For Jacqueline Reynolds, the Family Dollar within walking distance of her home in Chicago’s Bronzeville neighborhood is the perfect place to buy gifts for her grandchildren.
On a foggy weekday morning, she strolled the aisles for bright nail polish for her granddaughter and a Spider-Man drawstring backpack for her grandson.
“I appreciate these stores because this is really cheap and reasonable stuff that you can get for your family,” said Reynolds, 56. “It’s reasonable, convenient and you can stretch a dollar a long way.”
A proposed city ordinance could impact shoppers like Reynolds by limiting the number of dollar stores as well as adding requirements related to cleanliness and maintenance. The ordinance is in response to issues some city leaders and business advocates have about dollar stores. But residents paint a complex picture of dollar stores and their role in the city’s neighborhoods. While dollar stores owned by national corporations fill a need for customers without close access to full-service grocery stores, they don’t always make good neighbors in the communities where they operate. Critics also say their presence keeps grocery stores and other retailers away from South and West side neighborhoods.
But for Tyara Ward, who shops regularly at the Bronzeville Family Dollar on 44th Street and Cottage Grove Avenue, the ordinance would work only if there are concrete plans to bring grocery stores. Preventing dollar stores from opening “without a backup plan and putting nothing [in its place] … is gonna make it worse.”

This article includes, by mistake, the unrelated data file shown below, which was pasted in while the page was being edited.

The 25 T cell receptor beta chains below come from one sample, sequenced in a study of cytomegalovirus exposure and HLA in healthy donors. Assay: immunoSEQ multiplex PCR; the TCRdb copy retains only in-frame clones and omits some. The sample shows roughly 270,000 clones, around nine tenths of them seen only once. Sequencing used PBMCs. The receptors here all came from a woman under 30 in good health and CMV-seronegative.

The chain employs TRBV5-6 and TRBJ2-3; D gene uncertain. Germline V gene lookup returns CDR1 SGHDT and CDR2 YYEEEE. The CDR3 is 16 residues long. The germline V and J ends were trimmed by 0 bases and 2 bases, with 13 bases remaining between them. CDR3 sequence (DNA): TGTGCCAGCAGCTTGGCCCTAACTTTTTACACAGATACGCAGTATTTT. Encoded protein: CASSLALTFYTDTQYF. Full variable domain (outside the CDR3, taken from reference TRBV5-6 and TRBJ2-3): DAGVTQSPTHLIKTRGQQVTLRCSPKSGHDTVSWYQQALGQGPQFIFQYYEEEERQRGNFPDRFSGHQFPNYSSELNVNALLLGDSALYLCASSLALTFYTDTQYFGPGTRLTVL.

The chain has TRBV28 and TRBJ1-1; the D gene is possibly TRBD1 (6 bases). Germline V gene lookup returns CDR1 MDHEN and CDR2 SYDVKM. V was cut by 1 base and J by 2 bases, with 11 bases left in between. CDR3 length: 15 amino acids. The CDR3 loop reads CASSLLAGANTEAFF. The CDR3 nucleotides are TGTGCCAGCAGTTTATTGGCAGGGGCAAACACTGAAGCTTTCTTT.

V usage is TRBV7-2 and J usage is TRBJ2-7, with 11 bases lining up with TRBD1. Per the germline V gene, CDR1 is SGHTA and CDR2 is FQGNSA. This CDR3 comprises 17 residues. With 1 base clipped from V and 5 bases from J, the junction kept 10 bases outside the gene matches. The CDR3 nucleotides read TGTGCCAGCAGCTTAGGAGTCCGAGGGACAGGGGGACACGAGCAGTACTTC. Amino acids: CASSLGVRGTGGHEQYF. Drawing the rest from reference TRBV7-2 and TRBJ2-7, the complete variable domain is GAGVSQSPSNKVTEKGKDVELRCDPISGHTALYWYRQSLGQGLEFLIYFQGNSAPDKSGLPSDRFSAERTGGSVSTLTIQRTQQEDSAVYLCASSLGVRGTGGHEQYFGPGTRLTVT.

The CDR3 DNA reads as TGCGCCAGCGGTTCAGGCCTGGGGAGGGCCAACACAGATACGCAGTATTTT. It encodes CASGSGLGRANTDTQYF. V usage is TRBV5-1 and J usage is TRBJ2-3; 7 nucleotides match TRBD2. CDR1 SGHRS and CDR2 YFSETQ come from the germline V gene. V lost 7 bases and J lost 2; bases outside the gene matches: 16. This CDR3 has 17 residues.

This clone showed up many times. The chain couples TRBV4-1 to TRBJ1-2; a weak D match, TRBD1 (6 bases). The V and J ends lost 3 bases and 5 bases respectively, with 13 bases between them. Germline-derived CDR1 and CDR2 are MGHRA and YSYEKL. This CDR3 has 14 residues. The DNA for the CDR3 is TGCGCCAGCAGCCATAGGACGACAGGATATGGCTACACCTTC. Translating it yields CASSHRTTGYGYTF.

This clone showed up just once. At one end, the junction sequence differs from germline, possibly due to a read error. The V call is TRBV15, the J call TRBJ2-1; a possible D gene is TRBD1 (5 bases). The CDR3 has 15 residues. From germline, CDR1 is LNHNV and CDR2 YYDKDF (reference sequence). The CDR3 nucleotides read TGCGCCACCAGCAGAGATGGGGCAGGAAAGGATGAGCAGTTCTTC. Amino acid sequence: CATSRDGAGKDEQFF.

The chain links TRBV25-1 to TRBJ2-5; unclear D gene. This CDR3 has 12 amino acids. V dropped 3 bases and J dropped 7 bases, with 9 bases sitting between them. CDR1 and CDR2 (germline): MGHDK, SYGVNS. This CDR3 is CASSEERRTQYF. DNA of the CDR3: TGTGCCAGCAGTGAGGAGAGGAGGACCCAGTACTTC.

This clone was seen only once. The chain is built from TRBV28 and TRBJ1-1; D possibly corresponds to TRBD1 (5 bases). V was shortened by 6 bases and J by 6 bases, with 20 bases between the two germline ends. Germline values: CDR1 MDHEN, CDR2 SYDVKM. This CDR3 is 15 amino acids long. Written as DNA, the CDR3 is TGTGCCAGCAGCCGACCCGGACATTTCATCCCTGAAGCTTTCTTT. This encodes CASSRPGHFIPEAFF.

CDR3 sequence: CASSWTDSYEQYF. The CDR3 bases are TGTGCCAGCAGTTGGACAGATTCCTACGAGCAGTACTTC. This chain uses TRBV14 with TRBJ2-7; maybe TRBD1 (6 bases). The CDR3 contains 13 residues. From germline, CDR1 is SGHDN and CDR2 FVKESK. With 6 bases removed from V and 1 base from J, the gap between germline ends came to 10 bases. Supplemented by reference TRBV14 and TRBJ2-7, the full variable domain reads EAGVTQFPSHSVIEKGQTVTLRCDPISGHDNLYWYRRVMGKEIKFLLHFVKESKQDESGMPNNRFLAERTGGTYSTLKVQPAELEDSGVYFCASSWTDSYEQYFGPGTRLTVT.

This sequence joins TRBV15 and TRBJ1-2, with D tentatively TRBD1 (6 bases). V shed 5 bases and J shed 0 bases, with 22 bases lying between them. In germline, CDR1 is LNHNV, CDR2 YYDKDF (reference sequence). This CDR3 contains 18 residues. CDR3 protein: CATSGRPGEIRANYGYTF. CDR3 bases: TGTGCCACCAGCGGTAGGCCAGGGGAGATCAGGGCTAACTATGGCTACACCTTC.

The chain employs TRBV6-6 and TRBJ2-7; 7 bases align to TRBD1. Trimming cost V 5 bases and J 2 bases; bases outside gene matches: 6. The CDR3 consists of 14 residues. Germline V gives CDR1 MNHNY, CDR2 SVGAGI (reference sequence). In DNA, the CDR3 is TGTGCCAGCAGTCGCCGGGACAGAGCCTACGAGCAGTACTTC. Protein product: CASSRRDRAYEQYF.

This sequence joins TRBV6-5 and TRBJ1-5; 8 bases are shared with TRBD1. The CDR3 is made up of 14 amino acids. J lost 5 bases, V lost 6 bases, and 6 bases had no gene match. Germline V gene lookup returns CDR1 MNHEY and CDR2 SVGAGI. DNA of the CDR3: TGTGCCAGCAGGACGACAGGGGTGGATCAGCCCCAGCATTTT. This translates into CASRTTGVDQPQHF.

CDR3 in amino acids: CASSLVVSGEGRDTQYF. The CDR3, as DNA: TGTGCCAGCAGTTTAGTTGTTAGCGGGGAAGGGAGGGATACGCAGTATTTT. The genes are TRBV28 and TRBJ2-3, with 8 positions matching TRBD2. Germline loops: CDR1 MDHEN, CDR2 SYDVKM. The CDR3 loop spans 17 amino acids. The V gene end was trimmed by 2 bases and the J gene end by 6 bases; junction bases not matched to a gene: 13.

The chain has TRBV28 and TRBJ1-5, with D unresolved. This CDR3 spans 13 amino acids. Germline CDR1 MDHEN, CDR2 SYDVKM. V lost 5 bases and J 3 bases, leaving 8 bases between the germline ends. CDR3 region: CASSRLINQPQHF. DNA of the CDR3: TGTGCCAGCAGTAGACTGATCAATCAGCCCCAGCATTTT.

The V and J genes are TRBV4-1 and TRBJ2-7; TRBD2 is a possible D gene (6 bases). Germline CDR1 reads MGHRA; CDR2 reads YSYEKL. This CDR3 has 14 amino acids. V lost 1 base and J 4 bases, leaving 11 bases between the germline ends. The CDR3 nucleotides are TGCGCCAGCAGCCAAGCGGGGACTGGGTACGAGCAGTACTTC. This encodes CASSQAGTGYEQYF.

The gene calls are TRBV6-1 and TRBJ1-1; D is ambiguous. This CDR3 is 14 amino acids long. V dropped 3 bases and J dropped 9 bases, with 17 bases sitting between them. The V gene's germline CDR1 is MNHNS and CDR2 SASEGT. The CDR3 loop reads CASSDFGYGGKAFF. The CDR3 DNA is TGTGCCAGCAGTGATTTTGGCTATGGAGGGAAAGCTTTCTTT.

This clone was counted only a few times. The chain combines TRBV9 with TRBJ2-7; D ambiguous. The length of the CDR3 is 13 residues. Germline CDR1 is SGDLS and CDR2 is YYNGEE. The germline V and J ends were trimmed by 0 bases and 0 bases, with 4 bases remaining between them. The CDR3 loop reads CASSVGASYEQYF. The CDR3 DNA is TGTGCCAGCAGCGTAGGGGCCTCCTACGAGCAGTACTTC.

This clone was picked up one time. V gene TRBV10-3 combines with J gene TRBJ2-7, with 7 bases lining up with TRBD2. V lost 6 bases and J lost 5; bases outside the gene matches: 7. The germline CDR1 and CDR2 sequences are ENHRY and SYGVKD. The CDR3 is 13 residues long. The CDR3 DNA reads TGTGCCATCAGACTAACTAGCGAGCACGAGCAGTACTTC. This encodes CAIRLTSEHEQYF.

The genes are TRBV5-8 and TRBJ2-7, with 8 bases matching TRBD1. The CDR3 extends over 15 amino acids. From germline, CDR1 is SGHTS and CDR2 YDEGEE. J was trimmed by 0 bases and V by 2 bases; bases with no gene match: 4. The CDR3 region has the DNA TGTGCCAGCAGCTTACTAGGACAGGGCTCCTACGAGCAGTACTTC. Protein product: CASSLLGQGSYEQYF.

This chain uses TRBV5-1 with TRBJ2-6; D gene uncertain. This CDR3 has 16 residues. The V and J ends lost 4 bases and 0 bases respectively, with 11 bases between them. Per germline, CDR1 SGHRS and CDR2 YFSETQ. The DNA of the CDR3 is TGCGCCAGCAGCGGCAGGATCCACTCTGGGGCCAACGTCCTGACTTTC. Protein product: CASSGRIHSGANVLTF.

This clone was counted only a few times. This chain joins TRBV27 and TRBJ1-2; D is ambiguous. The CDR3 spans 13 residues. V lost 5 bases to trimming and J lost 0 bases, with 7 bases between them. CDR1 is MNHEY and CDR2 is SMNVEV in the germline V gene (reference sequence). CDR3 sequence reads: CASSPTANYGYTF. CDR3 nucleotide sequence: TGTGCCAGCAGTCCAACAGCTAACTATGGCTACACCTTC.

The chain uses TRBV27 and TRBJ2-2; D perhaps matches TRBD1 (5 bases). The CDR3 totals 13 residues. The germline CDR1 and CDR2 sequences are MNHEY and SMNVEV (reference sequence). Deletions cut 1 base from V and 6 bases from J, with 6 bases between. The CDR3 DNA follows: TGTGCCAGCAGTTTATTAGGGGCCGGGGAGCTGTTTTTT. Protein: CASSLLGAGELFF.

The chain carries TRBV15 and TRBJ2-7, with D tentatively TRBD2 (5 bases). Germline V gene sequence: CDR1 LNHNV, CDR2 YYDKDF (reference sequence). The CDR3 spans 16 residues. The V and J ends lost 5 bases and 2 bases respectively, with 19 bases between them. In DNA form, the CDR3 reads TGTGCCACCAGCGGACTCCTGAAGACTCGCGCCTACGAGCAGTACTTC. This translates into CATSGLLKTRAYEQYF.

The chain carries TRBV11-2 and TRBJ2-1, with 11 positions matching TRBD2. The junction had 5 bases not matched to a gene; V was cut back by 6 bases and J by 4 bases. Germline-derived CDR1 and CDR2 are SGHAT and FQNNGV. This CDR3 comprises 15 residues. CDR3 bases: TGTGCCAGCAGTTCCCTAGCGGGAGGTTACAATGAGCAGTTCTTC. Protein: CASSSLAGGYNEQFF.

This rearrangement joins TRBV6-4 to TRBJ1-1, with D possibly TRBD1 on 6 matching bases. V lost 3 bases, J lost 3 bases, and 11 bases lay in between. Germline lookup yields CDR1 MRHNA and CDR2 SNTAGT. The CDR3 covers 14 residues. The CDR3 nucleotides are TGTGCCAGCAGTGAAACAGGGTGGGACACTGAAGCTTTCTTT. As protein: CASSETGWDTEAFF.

Dollar stores are considered “small-box retailers” advertising most of their items at less than $5 each, according to the proposed ordinance. Operated by two main Fortune 200 companies, and to a lesser extent, by local owners, these stores sell everything from chips and energy drinks to toilet paper, pet food and toys. While locations can be found all over the city, they are ubiquitous in low-income neighborhoods where there are not as many shopping options. There are 128 Family Dollar and Dollar Tree stores in Chicago, according to parent company Dollar Tree Inc. Meanwhile, the Dollar General chain operates 22 locations, according to a statement from the company.
Ward lamented the closing of Walmart nearby and observed that a Dollar General store she frequents recently added fresh food to their location and rebranded as DG Market.
“I do like how Dollar General incorporated food in their stores, so I will stop [there] because they have fresh produce,” said Ward, 35. “They have potatoes, fruit, onions, fresh jalapenos.”
In a statement to WBEZ, a spokesperson for Dollar Tree Inc. said neighborhood “small-box” stores provide household goods at affordable prices.
“As many ‘big box’ and full-service grocery retailers have exited Chicago neighborhoods in recent months, a moratorium or overreaching restrictions on new retail that fill a critical void in these neighborhoods are not the solution to the problems the ordinance seeks to solve,” the statement said.